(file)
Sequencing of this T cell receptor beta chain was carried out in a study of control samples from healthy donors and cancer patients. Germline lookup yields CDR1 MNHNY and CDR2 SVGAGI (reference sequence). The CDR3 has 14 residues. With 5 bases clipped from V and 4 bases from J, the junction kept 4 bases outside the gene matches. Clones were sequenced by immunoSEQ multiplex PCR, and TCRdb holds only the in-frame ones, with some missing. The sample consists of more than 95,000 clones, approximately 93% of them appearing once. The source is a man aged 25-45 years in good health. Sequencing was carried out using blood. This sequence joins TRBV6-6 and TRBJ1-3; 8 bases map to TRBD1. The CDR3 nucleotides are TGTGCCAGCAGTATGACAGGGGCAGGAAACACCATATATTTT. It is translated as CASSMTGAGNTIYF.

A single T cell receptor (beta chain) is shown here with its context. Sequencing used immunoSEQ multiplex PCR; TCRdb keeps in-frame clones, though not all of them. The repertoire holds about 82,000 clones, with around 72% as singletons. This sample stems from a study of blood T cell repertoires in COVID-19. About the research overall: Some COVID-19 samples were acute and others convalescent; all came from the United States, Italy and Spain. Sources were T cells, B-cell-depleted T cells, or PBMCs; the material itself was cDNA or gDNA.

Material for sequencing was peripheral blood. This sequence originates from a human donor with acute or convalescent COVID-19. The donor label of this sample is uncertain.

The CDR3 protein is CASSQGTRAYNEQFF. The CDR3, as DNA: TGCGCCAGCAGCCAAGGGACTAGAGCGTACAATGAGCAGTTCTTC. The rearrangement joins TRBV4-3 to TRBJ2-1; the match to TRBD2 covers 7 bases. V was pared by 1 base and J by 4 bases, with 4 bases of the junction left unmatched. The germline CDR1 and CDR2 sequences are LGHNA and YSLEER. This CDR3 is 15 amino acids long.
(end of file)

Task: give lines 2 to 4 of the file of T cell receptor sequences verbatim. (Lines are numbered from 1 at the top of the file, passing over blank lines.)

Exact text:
A single T cell receptor (beta chain) is shown here with its context. Sequencing used immunoSEQ multiplex PCR; TCRdb keeps in-frame clones, though not all of them. The repertoire holds about 82,000 clones, with around 72% as singletons. This sample stems from a study of blood T cell repertoires in COVID-19. About the research overall: Some COVID-19 samples were acute and others convalescent; all came from the United States, Italy and Spain. Sources were T cells, B-cell-depleted T cells, or PBMCs; the material itself was cDNA or gDNA.

Material for sequencing was peripheral blood. This sequence originates from a human donor with acute or convalescent COVID-19. The donor label of this sample is uncertain.

The CDR3 protein is CASSQGTRAYNEQFF. The CDR3, as DNA: TGCGCCAGCAGCCAAGGGACTAGAGCGTACAATGAGCAGTTCTTC. The rearrangement joins TRBV4-3 to TRBJ2-1; the match to TRBD2 covers 7 bases. V was pared by 1 base and J by 4 bases, with 4 bases of the junction left unmatched. The germline CDR1 and CDR2 sequences are LGHNA and YSLEER. This CDR3 is 15 amino acids long.